How Silos & Specialism Make Our People Vulnerable, Slow & Fragile
Specialists excel in special problems and opportunities. When you can predict the future, then you are best served by preparing and assigning a person who specializes in that environment and function.
Pretend you manage a hospital emergency department. In your crystal ball, you see the next patient to be rolled into the unit experiencing a massive heart attack. You'd be smart to request a cardiac physician to the floor to await the patient's arrival. And if next Tuesday at noon, you knew a woman having a stroke would come in, be sure a neurologist is staffed.
But that's not how emergency room staffing works. Patients come in with complex mixes of injuries, illnesses, and predispositions. As such, emergency physicians with broad, inclusive backgrounds hold mindsets of stabilization and generalism during these crises. It's not only a smart financial model for the hospitals; it's the best way to medically care for the patients!
There are no crystal balls or time machines to predict the future. What lays ahead is unknown and unknowable change...and accelerating. Specialists succeed and excel when their specialized skills or knowledge match up with what actually occurs. But what about when the future does not pair up with their field of expertise? What do they rely upon?
I hear a lot about buzzwords adaptability and resiliency lately. (I, admittedly, use them myself quite frequently.) But these terms often find themselves isolated as a positive mindset or creative attitude towards handling failure. They are rarely discussed with any true depth beyond related words grit and perseverance...
What if, instead, we actually designed systems that prepared our people and organizations to be more protected, faster, and robust to begin with?
Ten years ago, my police training unit looked at what made our police officers vulnerable, slow, and fragile in the streets while handling tactical problems - incidents like foot chases, high risk car stops, officer-down rescues, ambushes, area searches with K9, active shooters, and barricaded gunmen. In real life, police incidents rarely fit neatly into one of the above categories. Instead, they seamlessly and quickly morphed from one to the next into as one seriously complex situation.
In the past, the training we had provided to our officers was done via "silo" approach. We foolishly had been providing them with specific tactics to respond to specific situations in specific contexts. As long as the real life situation matched the training, our officers succeeded.
But what about when it didn't match? What about when it morphed in a split second? How quickly and effectively did they respond to that change? Simply...not as well as we'd like.
As such, we radically flipped the way our trainers taught tactics to cops. We stopped separating our lesson plans into specific types of response tactics. We no longer used "car stop tactics" or "active killer tactics" or "K9 search tactics" -- stopping in both theory and language.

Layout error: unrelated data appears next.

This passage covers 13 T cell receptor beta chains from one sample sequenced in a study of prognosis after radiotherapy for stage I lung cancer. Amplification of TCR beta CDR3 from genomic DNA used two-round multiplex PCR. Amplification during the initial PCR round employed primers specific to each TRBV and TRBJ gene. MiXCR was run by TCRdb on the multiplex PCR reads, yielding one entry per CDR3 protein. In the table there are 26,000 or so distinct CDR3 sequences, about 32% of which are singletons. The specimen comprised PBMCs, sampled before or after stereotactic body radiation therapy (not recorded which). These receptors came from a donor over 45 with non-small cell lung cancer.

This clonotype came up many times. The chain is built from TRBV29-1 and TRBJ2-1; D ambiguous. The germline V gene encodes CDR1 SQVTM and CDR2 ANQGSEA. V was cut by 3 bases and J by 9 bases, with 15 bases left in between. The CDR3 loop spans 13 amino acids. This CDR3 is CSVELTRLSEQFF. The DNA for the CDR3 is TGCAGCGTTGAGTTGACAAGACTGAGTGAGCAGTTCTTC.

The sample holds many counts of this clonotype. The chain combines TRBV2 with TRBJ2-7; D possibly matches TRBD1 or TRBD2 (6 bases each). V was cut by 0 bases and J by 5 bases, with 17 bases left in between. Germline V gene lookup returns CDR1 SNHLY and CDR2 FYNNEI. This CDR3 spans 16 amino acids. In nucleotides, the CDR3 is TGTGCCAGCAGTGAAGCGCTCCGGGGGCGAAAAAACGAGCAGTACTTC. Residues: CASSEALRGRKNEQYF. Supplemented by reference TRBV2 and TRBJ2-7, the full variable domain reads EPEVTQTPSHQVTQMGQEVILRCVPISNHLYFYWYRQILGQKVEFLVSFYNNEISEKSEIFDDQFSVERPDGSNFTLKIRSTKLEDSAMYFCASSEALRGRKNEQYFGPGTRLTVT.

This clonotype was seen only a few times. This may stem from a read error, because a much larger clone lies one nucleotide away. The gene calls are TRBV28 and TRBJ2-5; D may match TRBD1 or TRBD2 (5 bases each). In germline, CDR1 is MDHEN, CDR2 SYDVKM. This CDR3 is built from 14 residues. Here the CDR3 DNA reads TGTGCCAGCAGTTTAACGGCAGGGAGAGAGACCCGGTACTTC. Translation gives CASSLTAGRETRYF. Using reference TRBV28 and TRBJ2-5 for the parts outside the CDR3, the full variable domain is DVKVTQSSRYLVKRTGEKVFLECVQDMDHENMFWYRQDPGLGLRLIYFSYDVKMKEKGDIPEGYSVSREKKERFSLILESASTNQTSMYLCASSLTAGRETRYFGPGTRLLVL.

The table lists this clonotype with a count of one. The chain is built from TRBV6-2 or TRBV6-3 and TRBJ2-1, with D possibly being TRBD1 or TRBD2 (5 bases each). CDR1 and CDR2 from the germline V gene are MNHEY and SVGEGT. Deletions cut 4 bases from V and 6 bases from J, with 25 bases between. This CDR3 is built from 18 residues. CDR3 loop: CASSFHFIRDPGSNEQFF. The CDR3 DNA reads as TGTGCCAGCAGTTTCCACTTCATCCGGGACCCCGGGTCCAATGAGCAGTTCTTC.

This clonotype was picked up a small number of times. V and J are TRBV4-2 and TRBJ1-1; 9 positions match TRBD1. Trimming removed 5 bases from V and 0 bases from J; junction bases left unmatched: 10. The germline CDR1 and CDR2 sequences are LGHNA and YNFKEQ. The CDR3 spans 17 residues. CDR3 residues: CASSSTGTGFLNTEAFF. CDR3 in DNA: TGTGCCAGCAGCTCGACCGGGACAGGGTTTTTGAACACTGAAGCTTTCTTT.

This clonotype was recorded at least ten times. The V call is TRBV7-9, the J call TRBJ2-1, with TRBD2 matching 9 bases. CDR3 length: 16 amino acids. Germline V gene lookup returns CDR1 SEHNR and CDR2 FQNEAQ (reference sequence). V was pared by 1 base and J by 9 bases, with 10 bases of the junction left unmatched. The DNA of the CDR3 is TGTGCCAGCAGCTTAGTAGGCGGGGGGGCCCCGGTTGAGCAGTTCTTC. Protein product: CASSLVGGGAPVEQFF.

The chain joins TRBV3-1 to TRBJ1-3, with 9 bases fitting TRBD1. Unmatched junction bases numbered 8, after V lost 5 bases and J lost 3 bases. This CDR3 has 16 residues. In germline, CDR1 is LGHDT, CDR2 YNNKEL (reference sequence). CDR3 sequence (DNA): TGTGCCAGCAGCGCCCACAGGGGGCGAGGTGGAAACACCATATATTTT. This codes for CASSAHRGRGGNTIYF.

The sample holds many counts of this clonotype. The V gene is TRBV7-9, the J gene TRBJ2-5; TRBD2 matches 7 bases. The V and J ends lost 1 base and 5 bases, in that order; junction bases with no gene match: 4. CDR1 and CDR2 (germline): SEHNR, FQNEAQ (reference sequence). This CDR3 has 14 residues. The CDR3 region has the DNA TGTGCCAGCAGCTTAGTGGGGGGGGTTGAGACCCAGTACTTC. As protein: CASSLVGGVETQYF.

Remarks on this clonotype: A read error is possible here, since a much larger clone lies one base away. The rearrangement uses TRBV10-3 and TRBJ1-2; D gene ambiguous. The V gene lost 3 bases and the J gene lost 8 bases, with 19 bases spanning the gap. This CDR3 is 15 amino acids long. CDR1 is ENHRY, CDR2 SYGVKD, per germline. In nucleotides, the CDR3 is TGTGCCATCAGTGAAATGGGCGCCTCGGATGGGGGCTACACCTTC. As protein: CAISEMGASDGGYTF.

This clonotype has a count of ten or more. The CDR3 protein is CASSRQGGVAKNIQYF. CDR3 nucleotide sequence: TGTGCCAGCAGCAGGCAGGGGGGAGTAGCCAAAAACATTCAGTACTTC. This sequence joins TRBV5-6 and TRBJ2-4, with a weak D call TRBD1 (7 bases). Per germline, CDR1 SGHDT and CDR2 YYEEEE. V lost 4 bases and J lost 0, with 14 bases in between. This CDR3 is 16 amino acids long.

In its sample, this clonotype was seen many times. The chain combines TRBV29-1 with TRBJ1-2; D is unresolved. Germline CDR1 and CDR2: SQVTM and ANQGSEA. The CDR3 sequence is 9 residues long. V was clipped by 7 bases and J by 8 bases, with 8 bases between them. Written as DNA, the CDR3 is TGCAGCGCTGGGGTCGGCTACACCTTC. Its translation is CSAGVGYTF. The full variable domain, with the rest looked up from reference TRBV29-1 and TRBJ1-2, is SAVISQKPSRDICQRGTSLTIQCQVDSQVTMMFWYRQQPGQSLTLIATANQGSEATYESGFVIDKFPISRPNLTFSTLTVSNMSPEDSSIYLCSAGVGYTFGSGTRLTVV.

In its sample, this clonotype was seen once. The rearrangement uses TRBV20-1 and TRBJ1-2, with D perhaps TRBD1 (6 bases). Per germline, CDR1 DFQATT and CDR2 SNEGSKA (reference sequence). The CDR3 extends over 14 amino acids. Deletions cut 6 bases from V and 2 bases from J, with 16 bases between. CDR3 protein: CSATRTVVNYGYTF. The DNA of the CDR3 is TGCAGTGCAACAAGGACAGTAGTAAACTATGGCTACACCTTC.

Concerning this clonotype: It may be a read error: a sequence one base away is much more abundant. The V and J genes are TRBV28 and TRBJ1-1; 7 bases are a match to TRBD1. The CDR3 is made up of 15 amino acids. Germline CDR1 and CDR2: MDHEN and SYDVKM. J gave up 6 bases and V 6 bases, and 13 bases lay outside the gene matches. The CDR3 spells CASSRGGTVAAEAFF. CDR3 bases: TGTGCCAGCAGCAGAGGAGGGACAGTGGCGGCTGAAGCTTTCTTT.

We instead began teaching generalized police tactics and foundational concepts and principles. We closed the door to most mechanical or specialized techniques. These new adjustable responses relied upon a belief that there was no perfect tool for the job...and if there were, the perfect tool would be too slow to arrive or be transitioned to.
To this, adaptability became less about handling failures...and more about the organic shifts of our teams and their decisions as the situation became more or less predictable. It was more about preventing failure by understanding context and flexibility. Our officers saw adaptability and resiliency as exploiting time and "stacking the deck" rather than simply playing weak cards dealt into their hands.
We have recorded great results on the street with this radical shift in education and development. Our people, teams, and supervisors report back to us that they are responding more quickly and more accurately to stressful problems. They feel less burdened by deploying rigid tactics or techniques, and more free to explore and synthesize fresh solutions on-the-fly. They no longer spend valuable time fumbling around, looking for the specialist tool. Now, they immediately apply more general, adjustable tools.
In this sense, resilience is not solely about having a mindset to choose alternative options when faced with failure. It's about changing the systems and training program beforehand to reduce the chances of failure. A vital part of those systems and training is the adoption of generalism and concept-based education, and discarding specialized silo-type tactics.
Resiliency or adaption is not just something that happens after a breakdown or mistake. It should be that which is done before the problems or opportunities ever arise. I recommend exploring how generalism, integration, speed of transition, prediction, and stabilization can be adopted in your organization.
Lou Hayes, Jr. is a police training coordinator for a department in suburban Chicago. His passion is studying human adaptability, decision-making, and critical thinking. Give him a follow on Twitter at @LouHayesJr.